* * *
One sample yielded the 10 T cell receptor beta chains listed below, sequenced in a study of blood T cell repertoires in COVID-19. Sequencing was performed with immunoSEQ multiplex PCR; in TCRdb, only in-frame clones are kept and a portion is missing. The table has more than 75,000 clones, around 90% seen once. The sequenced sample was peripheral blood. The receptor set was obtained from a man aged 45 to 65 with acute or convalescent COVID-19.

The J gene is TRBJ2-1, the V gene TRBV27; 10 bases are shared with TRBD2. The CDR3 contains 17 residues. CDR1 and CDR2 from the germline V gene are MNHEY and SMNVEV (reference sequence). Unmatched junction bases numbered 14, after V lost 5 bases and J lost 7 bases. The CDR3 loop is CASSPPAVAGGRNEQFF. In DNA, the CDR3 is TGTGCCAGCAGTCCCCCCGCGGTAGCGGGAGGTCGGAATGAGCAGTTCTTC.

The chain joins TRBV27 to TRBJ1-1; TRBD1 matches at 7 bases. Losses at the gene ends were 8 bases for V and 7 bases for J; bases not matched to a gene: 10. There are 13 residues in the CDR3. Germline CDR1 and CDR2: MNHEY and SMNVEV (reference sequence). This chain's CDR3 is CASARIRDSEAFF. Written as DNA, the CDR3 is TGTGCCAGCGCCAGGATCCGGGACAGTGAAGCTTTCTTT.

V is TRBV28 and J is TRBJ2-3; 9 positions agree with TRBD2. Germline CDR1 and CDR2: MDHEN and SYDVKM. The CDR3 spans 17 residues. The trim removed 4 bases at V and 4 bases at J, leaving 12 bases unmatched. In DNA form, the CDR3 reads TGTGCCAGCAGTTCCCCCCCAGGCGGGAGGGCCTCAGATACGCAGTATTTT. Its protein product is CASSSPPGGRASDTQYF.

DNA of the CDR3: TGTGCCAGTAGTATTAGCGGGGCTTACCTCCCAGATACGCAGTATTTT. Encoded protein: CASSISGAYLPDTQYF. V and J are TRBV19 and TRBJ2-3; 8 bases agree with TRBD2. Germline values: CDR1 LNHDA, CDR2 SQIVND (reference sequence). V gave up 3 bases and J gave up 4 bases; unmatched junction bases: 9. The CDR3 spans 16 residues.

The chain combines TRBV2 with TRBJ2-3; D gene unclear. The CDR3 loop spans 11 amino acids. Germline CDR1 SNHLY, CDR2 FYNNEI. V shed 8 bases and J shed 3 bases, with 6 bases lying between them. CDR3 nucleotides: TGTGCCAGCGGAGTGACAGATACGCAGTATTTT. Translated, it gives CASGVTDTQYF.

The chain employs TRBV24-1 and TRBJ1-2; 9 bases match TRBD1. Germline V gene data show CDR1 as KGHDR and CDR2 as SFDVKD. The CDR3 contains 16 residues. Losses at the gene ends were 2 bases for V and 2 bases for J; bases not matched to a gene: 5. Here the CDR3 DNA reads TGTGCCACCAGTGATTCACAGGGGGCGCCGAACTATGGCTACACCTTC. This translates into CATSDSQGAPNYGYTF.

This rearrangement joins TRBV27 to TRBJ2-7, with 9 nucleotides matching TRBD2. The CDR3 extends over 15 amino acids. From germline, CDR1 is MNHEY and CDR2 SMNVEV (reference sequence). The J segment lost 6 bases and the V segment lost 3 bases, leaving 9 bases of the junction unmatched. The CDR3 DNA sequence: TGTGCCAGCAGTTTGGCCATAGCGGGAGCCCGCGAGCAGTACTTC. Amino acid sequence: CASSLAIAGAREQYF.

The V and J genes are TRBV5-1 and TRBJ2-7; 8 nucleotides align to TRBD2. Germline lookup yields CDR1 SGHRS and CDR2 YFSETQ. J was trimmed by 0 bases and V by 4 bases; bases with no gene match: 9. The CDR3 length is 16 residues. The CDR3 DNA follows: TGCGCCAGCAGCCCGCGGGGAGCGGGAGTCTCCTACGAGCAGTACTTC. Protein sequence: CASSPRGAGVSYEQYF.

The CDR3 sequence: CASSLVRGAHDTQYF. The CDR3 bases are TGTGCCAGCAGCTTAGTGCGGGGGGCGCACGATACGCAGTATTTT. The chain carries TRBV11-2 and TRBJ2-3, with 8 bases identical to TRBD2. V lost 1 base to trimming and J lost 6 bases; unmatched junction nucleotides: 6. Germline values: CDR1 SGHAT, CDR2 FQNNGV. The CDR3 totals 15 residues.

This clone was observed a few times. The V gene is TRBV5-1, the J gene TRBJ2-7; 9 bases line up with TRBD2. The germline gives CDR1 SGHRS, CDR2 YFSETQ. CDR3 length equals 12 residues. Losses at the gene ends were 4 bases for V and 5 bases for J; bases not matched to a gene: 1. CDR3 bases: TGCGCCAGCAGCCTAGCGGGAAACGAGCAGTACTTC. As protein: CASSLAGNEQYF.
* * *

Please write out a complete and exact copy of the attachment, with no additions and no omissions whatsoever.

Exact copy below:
One sample yielded the 10 T cell receptor beta chains listed below, sequenced in a study of blood T cell repertoires in COVID-19. Sequencing was performed with immunoSEQ multiplex PCR; in TCRdb, only in-frame clones are kept and a portion is missing. The table has more than 75,000 clones, around 90% seen once. The sequenced sample was peripheral blood. The receptor set was obtained from a man aged 45 to 65 with acute or convalescent COVID-19.

The J gene is TRBJ2-1, the V gene TRBV27; 10 bases are shared with TRBD2. The CDR3 contains 17 residues. CDR1 and CDR2 from the germline V gene are MNHEY and SMNVEV (reference sequence). Unmatched junction bases numbered 14, after V lost 5 bases and J lost 7 bases. The CDR3 loop is CASSPPAVAGGRNEQFF. In DNA, the CDR3 is TGTGCCAGCAGTCCCCCCGCGGTAGCGGGAGGTCGGAATGAGCAGTTCTTC.

The chain joins TRBV27 to TRBJ1-1; TRBD1 matches at 7 bases. Losses at the gene ends were 8 bases for V and 7 bases for J; bases not matched to a gene: 10. There are 13 residues in the CDR3. Germline CDR1 and CDR2: MNHEY and SMNVEV (reference sequence). This chain's CDR3 is CASARIRDSEAFF. Written as DNA, the CDR3 is TGTGCCAGCGCCAGGATCCGGGACAGTGAAGCTTTCTTT.

V is TRBV28 and J is TRBJ2-3; 9 positions agree with TRBD2. Germline CDR1 and CDR2: MDHEN and SYDVKM. The CDR3 spans 17 residues. The trim removed 4 bases at V and 4 bases at J, leaving 12 bases unmatched. In DNA form, the CDR3 reads TGTGCCAGCAGTTCCCCCCCAGGCGGGAGGGCCTCAGATACGCAGTATTTT. Its protein product is CASSSPPGGRASDTQYF.

DNA of the CDR3: TGTGCCAGTAGTATTAGCGGGGCTTACCTCCCAGATACGCAGTATTTT. Encoded protein: CASSISGAYLPDTQYF. V and J are TRBV19 and TRBJ2-3; 8 bases agree with TRBD2. Germline values: CDR1 LNHDA, CDR2 SQIVND (reference sequence). V gave up 3 bases and J gave up 4 bases; unmatched junction bases: 9. The CDR3 spans 16 residues.

The chain combines TRBV2 with TRBJ2-3; D gene unclear. The CDR3 loop spans 11 amino acids. Germline CDR1 SNHLY, CDR2 FYNNEI. V shed 8 bases and J shed 3 bases, with 6 bases lying between them. CDR3 nucleotides: TGTGCCAGCGGAGTGACAGATACGCAGTATTTT. Translated, it gives CASGVTDTQYF.

The chain employs TRBV24-1 and TRBJ1-2; 9 bases match TRBD1. Germline V gene data show CDR1 as KGHDR and CDR2 as SFDVKD. The CDR3 contains 16 residues. Losses at the gene ends were 2 bases for V and 2 bases for J; bases not matched to a gene: 5. Here the CDR3 DNA reads TGTGCCACCAGTGATTCACAGGGGGCGCCGAACTATGGCTACACCTTC. This translates into CATSDSQGAPNYGYTF.

This rearrangement joins TRBV27 to TRBJ2-7, with 9 nucleotides matching TRBD2. The CDR3 extends over 15 amino acids. From germline, CDR1 is MNHEY and CDR2 SMNVEV (reference sequence). The J segment lost 6 bases and the V segment lost 3 bases, leaving 9 bases of the junction unmatched. The CDR3 DNA sequence: TGTGCCAGCAGTTTGGCCATAGCGGGAGCCCGCGAGCAGTACTTC. Amino acid sequence: CASSLAIAGAREQYF.

The V and J genes are TRBV5-1 and TRBJ2-7; 8 nucleotides align to TRBD2. Germline lookup yields CDR1 SGHRS and CDR2 YFSETQ. J was trimmed by 0 bases and V by 4 bases; bases with no gene match: 9. The CDR3 length is 16 residues. The CDR3 DNA follows: TGCGCCAGCAGCCCGCGGGGAGCGGGAGTCTCCTACGAGCAGTACTTC. Protein sequence: CASSPRGAGVSYEQYF.

The CDR3 sequence: CASSLVRGAHDTQYF. The CDR3 bases are TGTGCCAGCAGCTTAGTGCGGGGGGCGCACGATACGCAGTATTTT. The chain carries TRBV11-2 and TRBJ2-3, with 8 bases identical to TRBD2. V lost 1 base to trimming and J lost 6 bases; unmatched junction nucleotides: 6. Germline values: CDR1 SGHAT, CDR2 FQNNGV. The CDR3 totals 15 residues.

This clone was observed a few times. The V gene is TRBV5-1, the J gene TRBJ2-7; 9 bases line up with TRBD2. The germline gives CDR1 SGHRS, CDR2 YFSETQ. CDR3 length equals 12 residues. Losses at the gene ends were 4 bases for V and 5 bases for J; bases not matched to a gene: 1. CDR3 bases: TGCGCCAGCAGCCTAGCGGGAAACGAGCAGTACTTC. As protein: CASSLAGNEQYF.